Can BOB DYLAN Paint?

“LeBelle Cascade,” 2009. Acrylic on canvas. Gagosian Gallery, NYC.

I was inclined to write about Dylan’s paintings after seeing The Brazil Series, a surprisingly good exhibition at the Statens Museum for Kunst, which I discovered by accident, while working in Copenhagen last January. My first thought was to write about the work in a distant way—not academic, but distant. In other words, I wanted to make it objective. I could describe the paintings the way they do in the Friday edition of the New York Times, leaving the killer punch line for the end. I would not mention that the artist had another career for which he had become a legendary figure throughout the world. I would focus only on the tedious formal ideas—tedious because there is no way to justify Dylan’s paintings from a formalist point of view. The method, although authoritative from an academic viewpoint, simply does not fit. Finally I decided not to do this. My decision was largely based on an earlier experience I had had in 1989-91, with the jazz artist Miles Davis, who was also a painter. In talking with Miles, I discovered that this kind of separation or formal distance between painting and music was not only inappropriate, but inaccurate. When Miles spoke about his paintings, he spoke as if he were talking about music. There was a kind of overlay between the two. One afternoon I recall the two of us standing in the kitchen of his apartment near Carnegie Hall—he holding a platter of cookies—as we went through a stack of unstretched canvases piled on the linoleum floor. Miles was describing how he made decisions in the act of painting that happened in “a second of a second.” Although he was referring directly to his expressionist style of painting, it also corresponded to how he produced sound through his muted trumpet, whether in a recording studio or on stage.

In Dylan’s case, the connection between painting and music has been expressed somewhat differently, perhaps, in a more oblique way, which is often typical of Dylan. To some extent, he seems to separate what he does as a painter from how he performs music or engages in the process of writing a song. For example, in discussing The Asia Series, Dylan remarks: “Playing music is another thing. Music is loose and tight at the same time. A painting is a strongly structured picture. The main thing is, is it interesting in its own right? Is it something worth seeing? In either case, the only relationship I see between the two is the idea not to repeat yourself, not to fall into any set of patterns.” As to the question of whether or not Dylan can or does paint—admittedly and quite possibly an absurd inquiry—there are essentially two points of view: Given his overwhelming presence as a folk-rock singer and songwriter, we might ask: does he really care if his audience takes notice of his talent as a painter?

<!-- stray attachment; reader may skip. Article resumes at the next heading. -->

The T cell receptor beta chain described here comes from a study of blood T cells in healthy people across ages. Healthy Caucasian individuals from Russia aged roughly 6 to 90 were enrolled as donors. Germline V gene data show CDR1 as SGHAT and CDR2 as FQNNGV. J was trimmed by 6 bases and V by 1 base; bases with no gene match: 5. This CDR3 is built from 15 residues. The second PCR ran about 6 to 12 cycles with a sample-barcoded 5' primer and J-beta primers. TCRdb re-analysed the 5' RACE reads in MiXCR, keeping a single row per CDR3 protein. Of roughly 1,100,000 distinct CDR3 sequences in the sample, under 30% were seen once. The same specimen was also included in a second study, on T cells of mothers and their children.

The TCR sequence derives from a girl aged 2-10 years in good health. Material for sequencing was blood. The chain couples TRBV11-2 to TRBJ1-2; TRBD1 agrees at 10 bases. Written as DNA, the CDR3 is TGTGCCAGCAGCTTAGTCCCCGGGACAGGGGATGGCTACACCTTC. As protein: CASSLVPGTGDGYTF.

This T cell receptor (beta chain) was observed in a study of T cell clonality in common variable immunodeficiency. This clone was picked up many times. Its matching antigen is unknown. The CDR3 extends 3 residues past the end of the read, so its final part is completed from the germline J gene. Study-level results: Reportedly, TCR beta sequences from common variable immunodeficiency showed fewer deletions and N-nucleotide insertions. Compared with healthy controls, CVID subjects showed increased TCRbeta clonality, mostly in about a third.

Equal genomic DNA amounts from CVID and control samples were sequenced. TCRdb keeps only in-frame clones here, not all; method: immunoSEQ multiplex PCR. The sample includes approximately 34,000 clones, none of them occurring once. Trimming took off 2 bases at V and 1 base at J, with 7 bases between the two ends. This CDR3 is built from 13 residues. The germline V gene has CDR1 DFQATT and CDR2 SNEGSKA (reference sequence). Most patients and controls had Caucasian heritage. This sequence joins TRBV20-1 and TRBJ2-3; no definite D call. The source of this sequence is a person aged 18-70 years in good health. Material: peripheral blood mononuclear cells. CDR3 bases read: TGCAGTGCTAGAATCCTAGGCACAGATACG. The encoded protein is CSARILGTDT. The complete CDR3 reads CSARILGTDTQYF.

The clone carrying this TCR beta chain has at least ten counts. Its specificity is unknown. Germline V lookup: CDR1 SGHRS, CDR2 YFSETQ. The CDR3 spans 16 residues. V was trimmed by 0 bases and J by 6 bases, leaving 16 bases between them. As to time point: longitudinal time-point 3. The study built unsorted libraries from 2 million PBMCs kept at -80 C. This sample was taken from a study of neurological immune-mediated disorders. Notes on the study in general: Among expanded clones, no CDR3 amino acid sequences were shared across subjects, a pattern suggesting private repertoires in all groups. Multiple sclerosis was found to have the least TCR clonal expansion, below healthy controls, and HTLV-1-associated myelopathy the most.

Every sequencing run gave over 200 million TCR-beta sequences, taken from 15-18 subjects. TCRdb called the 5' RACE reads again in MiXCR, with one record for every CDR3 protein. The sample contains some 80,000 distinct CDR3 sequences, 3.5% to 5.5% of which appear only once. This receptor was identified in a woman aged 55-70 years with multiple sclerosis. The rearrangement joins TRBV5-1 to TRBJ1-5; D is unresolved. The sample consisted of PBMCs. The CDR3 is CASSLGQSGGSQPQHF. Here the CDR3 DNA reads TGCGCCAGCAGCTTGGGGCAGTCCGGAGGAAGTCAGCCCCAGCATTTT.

Based on Dylan’s highly individualist career to date, I would doubt whether this thought ever enters his mind. From the beginning there has been a struggle between his desire to be an artist on his own terms and a mass audience that wants to classify him as a mainstream idol, which he has perpetually refused. We know that Dylan has flown in the face of expectations in the past. One might say that a large part of his career is about defying the expectations of his audience. For example, when he decided—in all sincerity—to become a “born-again” Christian in the late 1970s and made albums such as Slow Train Coming (1979), Saved (1980), and Shot of Love (1981), he lost a good portion of his audience—at least, for a relatively short duration of time. Then when he returned to himself (from the surface perspective of commercial media) after a two-year hiatus, with the album Infidels (1983), it suggested that he finally worked his way through it all, that he was finally back on track.